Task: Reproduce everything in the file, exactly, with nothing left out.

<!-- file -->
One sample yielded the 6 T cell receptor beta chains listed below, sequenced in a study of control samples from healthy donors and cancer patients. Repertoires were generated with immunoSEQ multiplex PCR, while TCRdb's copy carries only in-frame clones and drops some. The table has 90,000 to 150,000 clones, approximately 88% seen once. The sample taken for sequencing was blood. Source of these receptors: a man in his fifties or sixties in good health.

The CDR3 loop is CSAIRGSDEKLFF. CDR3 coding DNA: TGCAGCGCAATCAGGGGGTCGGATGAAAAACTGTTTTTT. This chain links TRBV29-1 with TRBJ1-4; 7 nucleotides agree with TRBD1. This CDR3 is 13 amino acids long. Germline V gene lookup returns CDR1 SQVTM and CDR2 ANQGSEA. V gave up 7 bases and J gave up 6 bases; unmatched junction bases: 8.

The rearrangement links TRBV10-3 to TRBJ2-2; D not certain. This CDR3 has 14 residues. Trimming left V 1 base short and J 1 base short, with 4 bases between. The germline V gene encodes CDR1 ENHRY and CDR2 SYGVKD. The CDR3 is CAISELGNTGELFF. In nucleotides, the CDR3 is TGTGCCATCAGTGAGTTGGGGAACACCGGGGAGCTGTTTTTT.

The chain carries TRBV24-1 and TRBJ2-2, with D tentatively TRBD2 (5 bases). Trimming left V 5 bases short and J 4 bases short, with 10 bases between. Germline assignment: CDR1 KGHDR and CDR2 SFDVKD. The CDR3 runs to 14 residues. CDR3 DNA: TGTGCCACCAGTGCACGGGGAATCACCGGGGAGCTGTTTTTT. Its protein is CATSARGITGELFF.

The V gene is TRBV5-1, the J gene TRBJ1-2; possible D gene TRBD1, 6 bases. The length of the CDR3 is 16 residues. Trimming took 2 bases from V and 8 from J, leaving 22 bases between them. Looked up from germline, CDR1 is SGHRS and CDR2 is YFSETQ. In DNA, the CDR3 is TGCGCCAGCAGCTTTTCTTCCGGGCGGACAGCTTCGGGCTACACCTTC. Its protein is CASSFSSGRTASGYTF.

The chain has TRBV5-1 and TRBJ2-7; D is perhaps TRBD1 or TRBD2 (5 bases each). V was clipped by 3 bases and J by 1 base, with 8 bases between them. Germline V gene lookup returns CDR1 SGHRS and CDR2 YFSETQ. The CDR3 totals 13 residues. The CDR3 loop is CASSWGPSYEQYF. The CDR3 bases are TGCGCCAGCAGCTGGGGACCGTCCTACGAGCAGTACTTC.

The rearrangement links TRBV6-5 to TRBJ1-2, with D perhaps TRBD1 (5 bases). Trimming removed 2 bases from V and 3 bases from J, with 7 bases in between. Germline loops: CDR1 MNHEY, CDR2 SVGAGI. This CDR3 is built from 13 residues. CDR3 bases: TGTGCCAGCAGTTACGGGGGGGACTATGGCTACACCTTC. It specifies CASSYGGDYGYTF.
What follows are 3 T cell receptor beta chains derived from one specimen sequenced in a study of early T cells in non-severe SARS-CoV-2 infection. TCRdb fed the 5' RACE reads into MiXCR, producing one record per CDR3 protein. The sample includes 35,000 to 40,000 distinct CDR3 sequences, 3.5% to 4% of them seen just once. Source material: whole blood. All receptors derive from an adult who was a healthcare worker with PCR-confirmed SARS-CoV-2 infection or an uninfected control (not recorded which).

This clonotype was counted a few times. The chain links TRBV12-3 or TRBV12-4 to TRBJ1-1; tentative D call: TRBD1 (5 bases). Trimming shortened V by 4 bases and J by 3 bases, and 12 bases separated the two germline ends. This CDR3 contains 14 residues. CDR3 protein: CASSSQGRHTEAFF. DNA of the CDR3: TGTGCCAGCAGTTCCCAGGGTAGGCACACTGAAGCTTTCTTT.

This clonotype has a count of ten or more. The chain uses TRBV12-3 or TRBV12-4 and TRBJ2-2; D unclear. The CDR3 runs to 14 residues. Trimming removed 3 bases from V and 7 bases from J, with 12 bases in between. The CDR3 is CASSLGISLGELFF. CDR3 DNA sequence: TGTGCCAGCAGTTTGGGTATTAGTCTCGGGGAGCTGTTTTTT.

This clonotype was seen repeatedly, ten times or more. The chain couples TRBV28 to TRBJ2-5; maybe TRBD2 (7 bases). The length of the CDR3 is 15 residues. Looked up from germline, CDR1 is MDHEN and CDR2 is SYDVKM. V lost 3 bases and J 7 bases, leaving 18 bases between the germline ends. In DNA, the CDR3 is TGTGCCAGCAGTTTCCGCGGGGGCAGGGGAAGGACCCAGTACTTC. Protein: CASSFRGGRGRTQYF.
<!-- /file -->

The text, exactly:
One sample yielded the 6 T cell receptor beta chains listed below, sequenced in a study of control samples from healthy donors and cancer patients. Repertoires were generated with immunoSEQ multiplex PCR, while TCRdb's copy carries only in-frame clones and drops some. The table has 90,000 to 150,000 clones, approximately 88% seen once. The sample taken for sequencing was blood. Source of these receptors: a man in his fifties or sixties in good health.

The CDR3 loop is CSAIRGSDEKLFF. CDR3 coding DNA: TGCAGCGCAATCAGGGGGTCGGATGAAAAACTGTTTTTT. This chain links TRBV29-1 with TRBJ1-4; 7 nucleotides agree with TRBD1. This CDR3 is 13 amino acids long. Germline V gene lookup returns CDR1 SQVTM and CDR2 ANQGSEA. V gave up 7 bases and J gave up 6 bases; unmatched junction bases: 8.

The rearrangement links TRBV10-3 to TRBJ2-2; D not certain. This CDR3 has 14 residues. Trimming left V 1 base short and J 1 base short, with 4 bases between. The germline V gene encodes CDR1 ENHRY and CDR2 SYGVKD. The CDR3 is CAISELGNTGELFF. In nucleotides, the CDR3 is TGTGCCATCAGTGAGTTGGGGAACACCGGGGAGCTGTTTTTT.

The chain carries TRBV24-1 and TRBJ2-2, with D tentatively TRBD2 (5 bases). Trimming left V 5 bases short and J 4 bases short, with 10 bases between. Germline assignment: CDR1 KGHDR and CDR2 SFDVKD. The CDR3 runs to 14 residues. CDR3 DNA: TGTGCCACCAGTGCACGGGGAATCACCGGGGAGCTGTTTTTT. Its protein is CATSARGITGELFF.

The V gene is TRBV5-1, the J gene TRBJ1-2; possible D gene TRBD1, 6 bases. The length of the CDR3 is 16 residues. Trimming took 2 bases from V and 8 from J, leaving 22 bases between them. Looked up from germline, CDR1 is SGHRS and CDR2 is YFSETQ. In DNA, the CDR3 is TGCGCCAGCAGCTTTTCTTCCGGGCGGACAGCTTCGGGCTACACCTTC. Its protein is CASSFSSGRTASGYTF.

The chain has TRBV5-1 and TRBJ2-7; D is perhaps TRBD1 or TRBD2 (5 bases each). V was clipped by 3 bases and J by 1 base, with 8 bases between them. Germline V gene lookup returns CDR1 SGHRS and CDR2 YFSETQ. The CDR3 totals 13 residues. The CDR3 loop is CASSWGPSYEQYF. The CDR3 bases are TGCGCCAGCAGCTGGGGACCGTCCTACGAGCAGTACTTC.

The rearrangement links TRBV6-5 to TRBJ1-2, with D perhaps TRBD1 (5 bases). Trimming removed 2 bases from V and 3 bases from J, with 7 bases in between. Germline loops: CDR1 MNHEY, CDR2 SVGAGI. This CDR3 is built from 13 residues. CDR3 bases: TGTGCCAGCAGTTACGGGGGGGACTATGGCTACACCTTC. It specifies CASSYGGDYGYTF.
What follows are 3 T cell receptor beta chains derived from one specimen sequenced in a study of early T cells in non-severe SARS-CoV-2 infection. TCRdb fed the 5' RACE reads into MiXCR, producing one record per CDR3 protein. The sample includes 35,000 to 40,000 distinct CDR3 sequences, 3.5% to 4% of them seen just once. Source material: whole blood. All receptors derive from an adult who was a healthcare worker with PCR-confirmed SARS-CoV-2 infection or an uninfected control (not recorded which).

This clonotype was counted a few times. The chain links TRBV12-3 or TRBV12-4 to TRBJ1-1; tentative D call: TRBD1 (5 bases). Trimming shortened V by 4 bases and J by 3 bases, and 12 bases separated the two germline ends. This CDR3 contains 14 residues. CDR3 protein: CASSSQGRHTEAFF. DNA of the CDR3: TGTGCCAGCAGTTCCCAGGGTAGGCACACTGAAGCTTTCTTT.

This clonotype has a count of ten or more. The chain uses TRBV12-3 or TRBV12-4 and TRBJ2-2; D unclear. The CDR3 runs to 14 residues. Trimming removed 3 bases from V and 7 bases from J, with 12 bases in between. The CDR3 is CASSLGISLGELFF. CDR3 DNA sequence: TGTGCCAGCAGTTTGGGTATTAGTCTCGGGGAGCTGTTTTTT.

This clonotype was seen repeatedly, ten times or more. The chain couples TRBV28 to TRBJ2-5; maybe TRBD2 (7 bases). The length of the CDR3 is 15 residues. Looked up from germline, CDR1 is MDHEN and CDR2 is SYDVKM. V lost 3 bases and J 7 bases, leaving 18 bases between the germline ends. In DNA, the CDR3 is TGTGCCAGCAGTTTCCGCGGGGGCAGGGGAAGGACCCAGTACTTC. Protein: CASSFRGGRGRTQYF.